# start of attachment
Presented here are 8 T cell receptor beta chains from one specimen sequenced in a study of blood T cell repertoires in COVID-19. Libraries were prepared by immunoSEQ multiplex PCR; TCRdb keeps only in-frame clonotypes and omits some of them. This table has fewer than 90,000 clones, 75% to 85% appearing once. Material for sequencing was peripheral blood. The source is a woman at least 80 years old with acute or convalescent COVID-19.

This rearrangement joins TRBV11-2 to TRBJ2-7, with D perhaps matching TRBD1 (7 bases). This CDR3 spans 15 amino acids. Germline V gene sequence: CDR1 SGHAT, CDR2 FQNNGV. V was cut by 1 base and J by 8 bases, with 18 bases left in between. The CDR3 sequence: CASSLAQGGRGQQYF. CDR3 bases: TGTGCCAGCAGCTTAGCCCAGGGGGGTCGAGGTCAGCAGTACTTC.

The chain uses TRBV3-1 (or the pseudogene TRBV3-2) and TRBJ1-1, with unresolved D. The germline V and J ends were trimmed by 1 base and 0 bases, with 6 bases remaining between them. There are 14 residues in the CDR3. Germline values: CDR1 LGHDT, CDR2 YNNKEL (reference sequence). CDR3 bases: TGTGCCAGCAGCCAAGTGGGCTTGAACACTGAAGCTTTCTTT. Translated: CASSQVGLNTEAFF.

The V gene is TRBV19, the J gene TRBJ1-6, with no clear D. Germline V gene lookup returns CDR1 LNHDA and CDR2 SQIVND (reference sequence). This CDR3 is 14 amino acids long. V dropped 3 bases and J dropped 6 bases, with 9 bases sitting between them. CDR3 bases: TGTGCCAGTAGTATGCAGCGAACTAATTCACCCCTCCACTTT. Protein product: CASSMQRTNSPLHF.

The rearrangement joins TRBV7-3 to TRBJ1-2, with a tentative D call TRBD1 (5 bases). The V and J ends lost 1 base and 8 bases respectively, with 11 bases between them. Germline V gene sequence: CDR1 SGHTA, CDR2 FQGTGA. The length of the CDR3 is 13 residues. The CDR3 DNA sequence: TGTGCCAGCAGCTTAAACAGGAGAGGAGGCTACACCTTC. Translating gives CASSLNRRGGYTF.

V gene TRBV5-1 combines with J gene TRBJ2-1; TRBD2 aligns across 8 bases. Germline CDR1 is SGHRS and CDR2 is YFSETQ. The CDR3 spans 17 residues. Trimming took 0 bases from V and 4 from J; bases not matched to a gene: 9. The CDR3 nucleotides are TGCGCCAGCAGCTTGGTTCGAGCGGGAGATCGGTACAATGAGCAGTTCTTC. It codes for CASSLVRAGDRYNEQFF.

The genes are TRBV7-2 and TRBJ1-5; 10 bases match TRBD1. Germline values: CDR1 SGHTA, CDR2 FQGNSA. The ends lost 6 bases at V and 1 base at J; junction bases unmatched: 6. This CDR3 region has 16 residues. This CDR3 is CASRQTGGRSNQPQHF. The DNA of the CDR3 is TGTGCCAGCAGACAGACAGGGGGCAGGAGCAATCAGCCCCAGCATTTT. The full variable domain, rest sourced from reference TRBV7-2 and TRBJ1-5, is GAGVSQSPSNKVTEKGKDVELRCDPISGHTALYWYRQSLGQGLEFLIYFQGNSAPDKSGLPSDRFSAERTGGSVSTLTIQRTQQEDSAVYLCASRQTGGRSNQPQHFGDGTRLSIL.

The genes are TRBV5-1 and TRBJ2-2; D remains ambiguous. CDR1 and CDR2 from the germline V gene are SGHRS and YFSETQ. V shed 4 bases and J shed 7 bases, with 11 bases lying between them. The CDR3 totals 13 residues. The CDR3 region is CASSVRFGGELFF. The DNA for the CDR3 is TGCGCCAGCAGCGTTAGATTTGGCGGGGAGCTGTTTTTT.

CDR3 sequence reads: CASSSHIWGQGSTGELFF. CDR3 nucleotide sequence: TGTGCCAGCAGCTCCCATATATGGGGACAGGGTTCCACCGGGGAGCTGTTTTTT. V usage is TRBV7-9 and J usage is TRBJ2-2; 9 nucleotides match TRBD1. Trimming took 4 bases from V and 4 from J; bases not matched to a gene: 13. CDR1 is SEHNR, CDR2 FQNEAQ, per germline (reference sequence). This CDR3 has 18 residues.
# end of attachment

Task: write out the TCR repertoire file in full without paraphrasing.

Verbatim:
Presented here are 8 T cell receptor beta chains from one specimen sequenced in a study of blood T cell repertoires in COVID-19. Libraries were prepared by immunoSEQ multiplex PCR; TCRdb keeps only in-frame clonotypes and omits some of them. This table has fewer than 90,000 clones, 75% to 85% appearing once. Material for sequencing was peripheral blood. The source is a woman at least 80 years old with acute or convalescent COVID-19.

This rearrangement joins TRBV11-2 to TRBJ2-7, with D perhaps matching TRBD1 (7 bases). This CDR3 spans 15 amino acids. Germline V gene sequence: CDR1 SGHAT, CDR2 FQNNGV. V was cut by 1 base and J by 8 bases, with 18 bases left in between. The CDR3 sequence: CASSLAQGGRGQQYF. CDR3 bases: TGTGCCAGCAGCTTAGCCCAGGGGGGTCGAGGTCAGCAGTACTTC.

The chain uses TRBV3-1 (or the pseudogene TRBV3-2) and TRBJ1-1, with unresolved D. The germline V and J ends were trimmed by 1 base and 0 bases, with 6 bases remaining between them. There are 14 residues in the CDR3. Germline values: CDR1 LGHDT, CDR2 YNNKEL (reference sequence). CDR3 bases: TGTGCCAGCAGCCAAGTGGGCTTGAACACTGAAGCTTTCTTT. Translated: CASSQVGLNTEAFF.

The V gene is TRBV19, the J gene TRBJ1-6, with no clear D. Germline V gene lookup returns CDR1 LNHDA and CDR2 SQIVND (reference sequence). This CDR3 is 14 amino acids long. V dropped 3 bases and J dropped 6 bases, with 9 bases sitting between them. CDR3 bases: TGTGCCAGTAGTATGCAGCGAACTAATTCACCCCTCCACTTT. Protein product: CASSMQRTNSPLHF.

The rearrangement joins TRBV7-3 to TRBJ1-2, with a tentative D call TRBD1 (5 bases). The V and J ends lost 1 base and 8 bases respectively, with 11 bases between them. Germline V gene sequence: CDR1 SGHTA, CDR2 FQGTGA. The length of the CDR3 is 13 residues. The CDR3 DNA sequence: TGTGCCAGCAGCTTAAACAGGAGAGGAGGCTACACCTTC. Translating gives CASSLNRRGGYTF.

V gene TRBV5-1 combines with J gene TRBJ2-1; TRBD2 aligns across 8 bases. Germline CDR1 is SGHRS and CDR2 is YFSETQ. The CDR3 spans 17 residues. Trimming took 0 bases from V and 4 from J; bases not matched to a gene: 9. The CDR3 nucleotides are TGCGCCAGCAGCTTGGTTCGAGCGGGAGATCGGTACAATGAGCAGTTCTTC. It codes for CASSLVRAGDRYNEQFF.

The genes are TRBV7-2 and TRBJ1-5; 10 bases match TRBD1. Germline values: CDR1 SGHTA, CDR2 FQGNSA. The ends lost 6 bases at V and 1 base at J; junction bases unmatched: 6. This CDR3 region has 16 residues. This CDR3 is CASRQTGGRSNQPQHF. The DNA of the CDR3 is TGTGCCAGCAGACAGACAGGGGGCAGGAGCAATCAGCCCCAGCATTTT. The full variable domain, rest sourced from reference TRBV7-2 and TRBJ1-5, is GAGVSQSPSNKVTEKGKDVELRCDPISGHTALYWYRQSLGQGLEFLIYFQGNSAPDKSGLPSDRFSAERTGGSVSTLTIQRTQQEDSAVYLCASRQTGGRSNQPQHFGDGTRLSIL.

The genes are TRBV5-1 and TRBJ2-2; D remains ambiguous. CDR1 and CDR2 from the germline V gene are SGHRS and YFSETQ. V shed 4 bases and J shed 7 bases, with 11 bases lying between them. The CDR3 totals 13 residues. The CDR3 region is CASSVRFGGELFF. The DNA for the CDR3 is TGCGCCAGCAGCGTTAGATTTGGCGGGGAGCTGTTTTTT.

CDR3 sequence reads: CASSSHIWGQGSTGELFF. CDR3 nucleotide sequence: TGTGCCAGCAGCTCCCATATATGGGGACAGGGTTCCACCGGGGAGCTGTTTTTT. V usage is TRBV7-9 and J usage is TRBJ2-2; 9 nucleotides match TRBD1. Trimming took 4 bases from V and 4 from J; bases not matched to a gene: 13. CDR1 is SEHNR, CDR2 FQNEAQ, per germline (reference sequence). This CDR3 has 18 residues.